Meeting notes in the record indicate that Deal had meetings with ECO in the Netherlands after the Working Agreement was entered on the following approximate dates: (1) October 19, 2006, (2) July 25, 2007, (3) September 24, 2008, (4) November 2008, (5) March 11, 2009, (6) May 4, 2010, (7) December 6, 2011, (8) October 30, 2012, (9) November 9, 2013. The latter meetings often discussed Hamilton's failure to make payments due to ECO. The 2013 meeting focused on winding down the parties' relationship.

         B. The Relationship Sours/Arbitration

         At some point after the Working Agreement was in place, the parties' relationship soured. ECO says that Hamilton failed to make payments as directed. Hamilton does not deny it failed to make payments but says it is entitled to a set-off for any damages in light of the defective nature of ECO's product.

         ECO says that it tried many times and for a long time to reach a deal with Hamilton on a fixed back pay plan, but no agreement could be reached. In a further effort to resolve the dispute, ECO-through its lawyer-contacted Fenner to arbitrate the dispute. Fenner, however, refused to arbitrate and told ECO that his personal friendship with Deal kept him from being an impartial arbitrator.

         It then appears that the parties discussed alternative means for arbitration. The record contains two letters from Hamilton's counsel to ECO's counsel in the Netherlands, dated October 21, 2014 and October 28, 2014. From a review of these letters, it can be gleaned that ECO initially refused to arbitrate because Fenner was not available. ECO later proposed that the parties submit their dispute to ICC Arbitration or the Dutch Civil Court. Hamilton did not agree to ICC Arbitration because of ECO's prior refusal and the cost of such arbitration. Hamilton also objected to having the dispute resolved in a Dutch Civil Court due to jurisdictional concerns. Hamilton did, however, agree to submit to the jurisdiction of the federal district court in this district. Hamilton also offered to engage in settlement negotiations with ECO's principal, the parties' attorneys, and “the Bank representative who controls Hamilton's finances and ability to disseminate payments.” ECO apparently did not agree to Hamilton's proposals.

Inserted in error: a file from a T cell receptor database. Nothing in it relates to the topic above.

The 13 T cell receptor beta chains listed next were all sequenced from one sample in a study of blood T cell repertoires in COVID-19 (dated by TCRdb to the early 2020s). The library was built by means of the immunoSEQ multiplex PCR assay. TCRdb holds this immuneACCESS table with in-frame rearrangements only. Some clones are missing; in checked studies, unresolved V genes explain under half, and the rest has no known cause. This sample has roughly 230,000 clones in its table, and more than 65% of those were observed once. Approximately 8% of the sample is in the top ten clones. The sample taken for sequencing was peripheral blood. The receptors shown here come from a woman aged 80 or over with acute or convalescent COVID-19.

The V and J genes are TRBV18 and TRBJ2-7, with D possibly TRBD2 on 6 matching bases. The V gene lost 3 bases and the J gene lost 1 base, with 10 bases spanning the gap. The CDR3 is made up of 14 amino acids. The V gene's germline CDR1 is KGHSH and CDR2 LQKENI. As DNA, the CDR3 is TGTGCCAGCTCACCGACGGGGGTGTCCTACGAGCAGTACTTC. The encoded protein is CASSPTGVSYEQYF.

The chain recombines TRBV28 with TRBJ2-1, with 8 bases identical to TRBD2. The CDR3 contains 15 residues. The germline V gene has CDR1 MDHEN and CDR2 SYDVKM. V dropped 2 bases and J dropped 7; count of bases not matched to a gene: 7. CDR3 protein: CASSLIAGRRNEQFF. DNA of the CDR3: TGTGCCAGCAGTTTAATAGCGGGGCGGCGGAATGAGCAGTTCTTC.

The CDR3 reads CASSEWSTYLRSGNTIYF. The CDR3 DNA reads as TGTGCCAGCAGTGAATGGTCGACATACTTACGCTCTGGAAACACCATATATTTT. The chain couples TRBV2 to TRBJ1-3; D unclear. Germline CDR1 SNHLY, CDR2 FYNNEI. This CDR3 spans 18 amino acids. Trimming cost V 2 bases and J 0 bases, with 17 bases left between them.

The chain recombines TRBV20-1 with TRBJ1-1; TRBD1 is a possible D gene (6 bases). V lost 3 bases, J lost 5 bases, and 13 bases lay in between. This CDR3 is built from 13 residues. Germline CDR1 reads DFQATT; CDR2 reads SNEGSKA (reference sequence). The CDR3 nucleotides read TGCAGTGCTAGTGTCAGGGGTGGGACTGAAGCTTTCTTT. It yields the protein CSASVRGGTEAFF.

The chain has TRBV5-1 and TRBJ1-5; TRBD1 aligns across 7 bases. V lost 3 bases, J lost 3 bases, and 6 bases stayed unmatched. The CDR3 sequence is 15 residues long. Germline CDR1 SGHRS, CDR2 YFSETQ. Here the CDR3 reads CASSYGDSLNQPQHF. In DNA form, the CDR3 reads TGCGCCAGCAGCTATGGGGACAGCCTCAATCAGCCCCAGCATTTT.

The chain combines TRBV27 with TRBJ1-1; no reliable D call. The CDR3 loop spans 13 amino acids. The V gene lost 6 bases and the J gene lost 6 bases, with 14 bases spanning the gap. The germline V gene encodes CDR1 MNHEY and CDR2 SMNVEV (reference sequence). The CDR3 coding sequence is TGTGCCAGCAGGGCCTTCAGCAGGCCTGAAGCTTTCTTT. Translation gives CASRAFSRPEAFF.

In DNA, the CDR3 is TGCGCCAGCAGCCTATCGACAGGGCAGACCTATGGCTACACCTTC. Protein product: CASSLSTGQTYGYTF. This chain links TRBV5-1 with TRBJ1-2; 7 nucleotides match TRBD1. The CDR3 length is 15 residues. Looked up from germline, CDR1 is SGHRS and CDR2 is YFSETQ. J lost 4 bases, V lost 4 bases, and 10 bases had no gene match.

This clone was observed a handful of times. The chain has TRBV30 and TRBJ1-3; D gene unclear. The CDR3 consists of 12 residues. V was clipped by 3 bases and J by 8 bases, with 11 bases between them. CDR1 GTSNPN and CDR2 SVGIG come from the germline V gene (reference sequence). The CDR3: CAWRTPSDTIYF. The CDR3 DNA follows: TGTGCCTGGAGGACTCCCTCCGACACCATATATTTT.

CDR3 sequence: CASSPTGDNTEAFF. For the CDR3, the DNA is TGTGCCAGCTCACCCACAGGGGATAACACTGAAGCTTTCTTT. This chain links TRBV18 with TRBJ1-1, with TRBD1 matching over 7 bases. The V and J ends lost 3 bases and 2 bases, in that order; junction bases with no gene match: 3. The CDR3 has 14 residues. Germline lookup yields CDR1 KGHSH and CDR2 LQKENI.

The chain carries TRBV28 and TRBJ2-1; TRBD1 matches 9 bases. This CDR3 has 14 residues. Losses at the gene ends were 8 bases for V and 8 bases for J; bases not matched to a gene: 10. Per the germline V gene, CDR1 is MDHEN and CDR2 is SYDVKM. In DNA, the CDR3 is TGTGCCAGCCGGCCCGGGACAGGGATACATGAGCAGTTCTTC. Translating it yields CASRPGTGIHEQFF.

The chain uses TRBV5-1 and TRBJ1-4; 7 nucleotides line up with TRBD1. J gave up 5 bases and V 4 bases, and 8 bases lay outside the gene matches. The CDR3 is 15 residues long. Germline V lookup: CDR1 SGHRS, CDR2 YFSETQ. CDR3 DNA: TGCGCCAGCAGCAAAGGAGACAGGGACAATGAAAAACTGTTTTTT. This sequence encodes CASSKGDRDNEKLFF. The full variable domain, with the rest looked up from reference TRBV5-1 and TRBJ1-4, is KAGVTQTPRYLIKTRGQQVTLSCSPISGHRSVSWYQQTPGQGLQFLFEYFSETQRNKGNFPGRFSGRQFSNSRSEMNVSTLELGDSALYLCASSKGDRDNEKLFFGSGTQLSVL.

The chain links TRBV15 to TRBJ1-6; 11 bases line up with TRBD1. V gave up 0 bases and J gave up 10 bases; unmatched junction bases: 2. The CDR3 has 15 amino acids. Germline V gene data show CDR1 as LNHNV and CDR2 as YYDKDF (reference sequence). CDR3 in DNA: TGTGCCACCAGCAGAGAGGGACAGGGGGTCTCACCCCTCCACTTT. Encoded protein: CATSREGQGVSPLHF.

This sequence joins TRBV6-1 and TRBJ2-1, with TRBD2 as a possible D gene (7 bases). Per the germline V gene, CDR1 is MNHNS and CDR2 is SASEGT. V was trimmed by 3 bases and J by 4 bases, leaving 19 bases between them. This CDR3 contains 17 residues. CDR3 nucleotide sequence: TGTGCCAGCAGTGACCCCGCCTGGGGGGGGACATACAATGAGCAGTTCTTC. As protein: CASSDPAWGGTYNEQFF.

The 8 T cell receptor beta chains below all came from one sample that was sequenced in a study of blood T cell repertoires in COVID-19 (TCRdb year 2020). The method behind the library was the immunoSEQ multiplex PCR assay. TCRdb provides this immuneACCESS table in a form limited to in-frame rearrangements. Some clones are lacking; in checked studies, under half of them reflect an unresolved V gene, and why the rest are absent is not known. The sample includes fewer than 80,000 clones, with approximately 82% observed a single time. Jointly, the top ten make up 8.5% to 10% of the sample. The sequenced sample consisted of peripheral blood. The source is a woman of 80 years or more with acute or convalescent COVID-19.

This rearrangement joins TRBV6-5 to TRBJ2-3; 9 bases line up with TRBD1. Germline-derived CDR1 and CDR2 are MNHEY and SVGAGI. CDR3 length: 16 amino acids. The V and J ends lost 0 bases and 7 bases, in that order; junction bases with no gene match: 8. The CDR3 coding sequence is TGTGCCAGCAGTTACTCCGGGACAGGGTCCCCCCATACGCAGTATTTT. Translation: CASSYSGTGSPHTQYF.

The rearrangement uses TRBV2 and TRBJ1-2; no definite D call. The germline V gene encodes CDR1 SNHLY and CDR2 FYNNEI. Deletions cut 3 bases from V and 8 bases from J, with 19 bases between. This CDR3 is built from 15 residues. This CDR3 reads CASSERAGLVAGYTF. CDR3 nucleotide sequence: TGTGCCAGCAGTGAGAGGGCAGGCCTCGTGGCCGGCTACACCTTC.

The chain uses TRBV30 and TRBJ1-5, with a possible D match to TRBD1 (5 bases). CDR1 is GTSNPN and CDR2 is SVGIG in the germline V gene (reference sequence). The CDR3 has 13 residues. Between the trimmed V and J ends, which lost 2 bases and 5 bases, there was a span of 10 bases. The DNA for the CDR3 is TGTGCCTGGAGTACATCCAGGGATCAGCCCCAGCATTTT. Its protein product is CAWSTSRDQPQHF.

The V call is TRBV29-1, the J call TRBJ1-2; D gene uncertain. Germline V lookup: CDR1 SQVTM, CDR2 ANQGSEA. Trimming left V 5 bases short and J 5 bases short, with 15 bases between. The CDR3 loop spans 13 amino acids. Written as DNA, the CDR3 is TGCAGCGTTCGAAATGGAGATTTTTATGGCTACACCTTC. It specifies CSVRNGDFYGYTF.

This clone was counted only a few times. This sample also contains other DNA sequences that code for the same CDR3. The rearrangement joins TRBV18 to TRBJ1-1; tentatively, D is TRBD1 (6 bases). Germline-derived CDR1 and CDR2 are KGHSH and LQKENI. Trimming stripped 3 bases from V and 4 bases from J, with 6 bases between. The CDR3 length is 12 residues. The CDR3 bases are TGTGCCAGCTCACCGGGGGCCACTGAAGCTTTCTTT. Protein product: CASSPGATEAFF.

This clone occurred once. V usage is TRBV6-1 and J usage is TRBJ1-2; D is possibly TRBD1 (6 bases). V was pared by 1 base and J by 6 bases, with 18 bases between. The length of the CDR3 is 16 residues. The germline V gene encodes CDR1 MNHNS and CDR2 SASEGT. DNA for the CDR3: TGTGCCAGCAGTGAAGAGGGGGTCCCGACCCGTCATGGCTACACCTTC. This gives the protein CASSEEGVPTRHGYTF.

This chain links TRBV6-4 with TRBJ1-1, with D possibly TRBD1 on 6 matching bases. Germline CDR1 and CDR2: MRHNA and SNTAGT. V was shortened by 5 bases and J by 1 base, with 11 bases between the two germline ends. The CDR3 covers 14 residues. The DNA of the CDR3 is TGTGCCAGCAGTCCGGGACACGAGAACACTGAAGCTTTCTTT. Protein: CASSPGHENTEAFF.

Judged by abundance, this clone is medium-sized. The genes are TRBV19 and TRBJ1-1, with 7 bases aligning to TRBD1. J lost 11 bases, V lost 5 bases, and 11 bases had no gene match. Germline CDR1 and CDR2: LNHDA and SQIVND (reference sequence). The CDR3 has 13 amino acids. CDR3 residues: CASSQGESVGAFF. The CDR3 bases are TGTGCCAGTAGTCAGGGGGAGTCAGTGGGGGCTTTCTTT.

Hamilton's counsel, in an October 2014 letter sums up what appears to be the final correspondence before litigation. After stating that Hamilton will submit a final written settlement offer, the letter goes on:

Hamilton is frustrated by ECO's constantly changing position regarding the appropriate venue for adjudication of the parties' dispute as well as its refusal to participate in a final settlement conference . . . . ECO has always contended that the parties are not obligated to submit this dispute to ICC arbitration because Mr. Fenner is not qualified to hear the case, has a conflict, and is not willing to arbitrate it. In addition, ECO repeatedly stated, in writing, that it intended to initiate a civil action against Hamilton in Michigan if the case did not settle. Now, contrary to ECO's prior position memorialized in writing on a myriad of occasions, ECO contends that either a Dutch court of ICC arbitrations, rather than a civil action in Federal Court in Michigan, is the appropriate venue to resolve the parties' dispute. As confirmed in my October 21, 2014 correspondence, Hamilton will not, and is not required to, submit the dispute to the ICC arbitration and will never consent to the jurisdiction of or participate in a legal proceeding before a Dutch Court.

         C. ECO sues Hamilton in the Netherlands

         At some point after this correspondence, ECO contacted a Swiss lawyer to advise which court would have jurisdiction in this situation based on Swiss international private law because Swiss law applies to the Working Agreement. ECO concluded that based on Swiss law, because none the parties were linked to Switzerland, the Swiss courts did not have jurisdiction, and jurisdiction would have to be determined by ...